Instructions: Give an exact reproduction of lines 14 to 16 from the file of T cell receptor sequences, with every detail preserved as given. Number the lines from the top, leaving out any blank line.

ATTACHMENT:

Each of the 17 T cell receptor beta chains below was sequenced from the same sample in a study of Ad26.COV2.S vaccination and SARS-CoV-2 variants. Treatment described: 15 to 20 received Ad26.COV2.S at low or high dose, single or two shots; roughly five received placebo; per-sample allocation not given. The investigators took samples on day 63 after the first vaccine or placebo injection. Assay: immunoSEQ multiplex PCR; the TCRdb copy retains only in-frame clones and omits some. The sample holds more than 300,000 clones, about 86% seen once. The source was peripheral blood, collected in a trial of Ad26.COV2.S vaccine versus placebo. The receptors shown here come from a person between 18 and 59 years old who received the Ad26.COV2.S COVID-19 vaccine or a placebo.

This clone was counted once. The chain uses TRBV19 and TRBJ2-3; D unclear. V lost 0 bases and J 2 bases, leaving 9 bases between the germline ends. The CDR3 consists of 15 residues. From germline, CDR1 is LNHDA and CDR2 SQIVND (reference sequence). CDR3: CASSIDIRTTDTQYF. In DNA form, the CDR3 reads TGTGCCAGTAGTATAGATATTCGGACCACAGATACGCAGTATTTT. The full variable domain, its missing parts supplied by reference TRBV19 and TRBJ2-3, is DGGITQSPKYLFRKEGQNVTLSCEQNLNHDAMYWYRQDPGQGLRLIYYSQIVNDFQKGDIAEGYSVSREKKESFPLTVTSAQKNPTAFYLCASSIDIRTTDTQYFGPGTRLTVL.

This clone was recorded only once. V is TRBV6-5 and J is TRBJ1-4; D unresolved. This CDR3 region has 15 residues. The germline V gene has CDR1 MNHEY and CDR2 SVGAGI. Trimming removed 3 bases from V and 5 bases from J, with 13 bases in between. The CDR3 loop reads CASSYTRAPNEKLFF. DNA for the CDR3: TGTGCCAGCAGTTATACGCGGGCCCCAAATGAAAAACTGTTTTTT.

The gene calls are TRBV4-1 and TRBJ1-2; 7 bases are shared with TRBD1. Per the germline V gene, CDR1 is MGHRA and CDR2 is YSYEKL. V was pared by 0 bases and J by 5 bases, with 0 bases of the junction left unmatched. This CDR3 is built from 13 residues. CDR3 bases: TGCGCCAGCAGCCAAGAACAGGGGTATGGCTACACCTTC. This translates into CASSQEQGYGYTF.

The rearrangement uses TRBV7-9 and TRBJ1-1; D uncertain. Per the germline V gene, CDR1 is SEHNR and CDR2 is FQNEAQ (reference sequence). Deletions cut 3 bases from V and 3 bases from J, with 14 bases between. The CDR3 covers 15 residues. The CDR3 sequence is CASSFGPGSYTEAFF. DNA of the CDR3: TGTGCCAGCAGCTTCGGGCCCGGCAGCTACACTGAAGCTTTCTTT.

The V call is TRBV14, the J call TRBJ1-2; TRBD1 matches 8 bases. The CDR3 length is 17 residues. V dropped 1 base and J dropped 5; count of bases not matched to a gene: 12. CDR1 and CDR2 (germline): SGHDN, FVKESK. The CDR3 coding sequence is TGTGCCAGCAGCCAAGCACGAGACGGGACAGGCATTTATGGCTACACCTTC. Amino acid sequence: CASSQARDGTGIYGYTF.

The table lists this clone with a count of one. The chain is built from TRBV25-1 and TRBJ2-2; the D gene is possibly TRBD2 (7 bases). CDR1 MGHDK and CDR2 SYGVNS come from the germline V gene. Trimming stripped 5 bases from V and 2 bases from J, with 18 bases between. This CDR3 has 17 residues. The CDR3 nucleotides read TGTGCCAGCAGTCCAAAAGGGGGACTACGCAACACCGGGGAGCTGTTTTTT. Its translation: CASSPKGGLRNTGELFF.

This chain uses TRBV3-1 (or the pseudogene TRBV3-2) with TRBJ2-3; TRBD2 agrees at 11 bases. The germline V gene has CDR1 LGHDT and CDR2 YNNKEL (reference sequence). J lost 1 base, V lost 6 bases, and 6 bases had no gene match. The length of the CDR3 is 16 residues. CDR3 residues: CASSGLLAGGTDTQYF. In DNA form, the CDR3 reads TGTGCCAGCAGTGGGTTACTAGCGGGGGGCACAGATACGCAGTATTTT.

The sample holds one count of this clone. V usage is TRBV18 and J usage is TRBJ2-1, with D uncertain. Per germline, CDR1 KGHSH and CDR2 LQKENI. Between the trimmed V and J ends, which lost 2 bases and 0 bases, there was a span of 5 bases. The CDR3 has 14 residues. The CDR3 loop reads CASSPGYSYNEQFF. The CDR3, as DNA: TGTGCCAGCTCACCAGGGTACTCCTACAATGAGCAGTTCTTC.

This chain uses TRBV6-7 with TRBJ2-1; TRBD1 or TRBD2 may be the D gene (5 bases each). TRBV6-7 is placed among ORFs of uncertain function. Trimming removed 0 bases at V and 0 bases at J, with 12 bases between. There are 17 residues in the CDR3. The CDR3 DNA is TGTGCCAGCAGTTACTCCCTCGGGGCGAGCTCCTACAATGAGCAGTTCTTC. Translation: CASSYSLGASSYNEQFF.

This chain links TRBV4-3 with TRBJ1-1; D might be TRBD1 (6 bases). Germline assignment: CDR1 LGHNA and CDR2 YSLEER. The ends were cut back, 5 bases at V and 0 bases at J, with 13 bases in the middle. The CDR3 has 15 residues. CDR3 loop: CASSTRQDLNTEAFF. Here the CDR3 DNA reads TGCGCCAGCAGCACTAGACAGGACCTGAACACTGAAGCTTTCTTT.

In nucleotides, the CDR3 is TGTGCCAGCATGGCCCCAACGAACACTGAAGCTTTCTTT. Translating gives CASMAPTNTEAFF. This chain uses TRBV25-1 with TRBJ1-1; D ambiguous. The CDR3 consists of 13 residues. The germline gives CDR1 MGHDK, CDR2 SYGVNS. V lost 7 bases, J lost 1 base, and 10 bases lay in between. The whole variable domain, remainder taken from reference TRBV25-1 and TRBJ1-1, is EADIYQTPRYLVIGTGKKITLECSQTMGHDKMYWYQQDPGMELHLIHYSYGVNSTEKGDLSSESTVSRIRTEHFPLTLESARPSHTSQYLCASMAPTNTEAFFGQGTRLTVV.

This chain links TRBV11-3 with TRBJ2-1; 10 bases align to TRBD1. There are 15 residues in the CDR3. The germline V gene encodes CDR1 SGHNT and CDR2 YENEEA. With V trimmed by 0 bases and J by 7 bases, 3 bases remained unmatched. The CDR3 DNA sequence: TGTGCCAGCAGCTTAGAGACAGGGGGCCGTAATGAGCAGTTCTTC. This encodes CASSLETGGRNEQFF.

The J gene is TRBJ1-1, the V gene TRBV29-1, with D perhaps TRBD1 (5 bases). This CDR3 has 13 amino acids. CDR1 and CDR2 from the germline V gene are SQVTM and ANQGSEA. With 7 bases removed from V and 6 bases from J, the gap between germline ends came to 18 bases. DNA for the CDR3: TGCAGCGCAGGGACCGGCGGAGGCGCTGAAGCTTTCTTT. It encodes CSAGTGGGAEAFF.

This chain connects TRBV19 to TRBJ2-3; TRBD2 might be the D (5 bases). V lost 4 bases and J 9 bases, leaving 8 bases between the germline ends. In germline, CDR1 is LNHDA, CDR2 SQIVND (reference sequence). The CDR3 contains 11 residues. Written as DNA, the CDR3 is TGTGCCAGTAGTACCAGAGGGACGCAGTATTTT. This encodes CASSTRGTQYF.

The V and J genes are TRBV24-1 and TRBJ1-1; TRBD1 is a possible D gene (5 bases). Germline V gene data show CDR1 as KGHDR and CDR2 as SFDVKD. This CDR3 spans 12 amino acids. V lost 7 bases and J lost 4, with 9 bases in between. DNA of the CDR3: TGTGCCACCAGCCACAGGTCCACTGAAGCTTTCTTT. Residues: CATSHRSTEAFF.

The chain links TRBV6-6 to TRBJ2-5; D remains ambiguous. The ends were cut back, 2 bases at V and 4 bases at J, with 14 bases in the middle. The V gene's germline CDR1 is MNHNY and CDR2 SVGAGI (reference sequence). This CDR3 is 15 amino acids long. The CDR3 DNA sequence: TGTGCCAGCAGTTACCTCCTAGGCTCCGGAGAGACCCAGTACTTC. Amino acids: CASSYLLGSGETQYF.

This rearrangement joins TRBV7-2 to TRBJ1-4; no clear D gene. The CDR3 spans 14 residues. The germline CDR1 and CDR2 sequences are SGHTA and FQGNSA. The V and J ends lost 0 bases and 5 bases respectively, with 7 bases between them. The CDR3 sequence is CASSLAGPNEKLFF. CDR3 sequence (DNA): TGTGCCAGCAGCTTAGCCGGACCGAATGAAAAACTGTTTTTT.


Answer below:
The J gene is TRBJ1-1, the V gene TRBV29-1, with D perhaps TRBD1 (5 bases). This CDR3 has 13 amino acids. CDR1 and CDR2 from the germline V gene are SQVTM and ANQGSEA. With 7 bases removed from V and 6 bases from J, the gap between germline ends came to 18 bases. DNA for the CDR3: TGCAGCGCAGGGACCGGCGGAGGCGCTGAAGCTTTCTTT. It encodes CSAGTGGGAEAFF.

This chain connects TRBV19 to TRBJ2-3; TRBD2 might be the D (5 bases). V lost 4 bases and J 9 bases, leaving 8 bases between the germline ends. In germline, CDR1 is LNHDA, CDR2 SQIVND (reference sequence). The CDR3 contains 11 residues. Written as DNA, the CDR3 is TGTGCCAGTAGTACCAGAGGGACGCAGTATTTT. This encodes CASSTRGTQYF.

The V and J genes are TRBV24-1 and TRBJ1-1; TRBD1 is a possible D gene (5 bases). Germline V gene data show CDR1 as KGHDR and CDR2 as SFDVKD. This CDR3 spans 12 amino acids. V lost 7 bases and J lost 4, with 9 bases in between. DNA of the CDR3: TGTGCCACCAGCCACAGGTCCACTGAAGCTTTCTTT. Residues: CATSHRSTEAFF.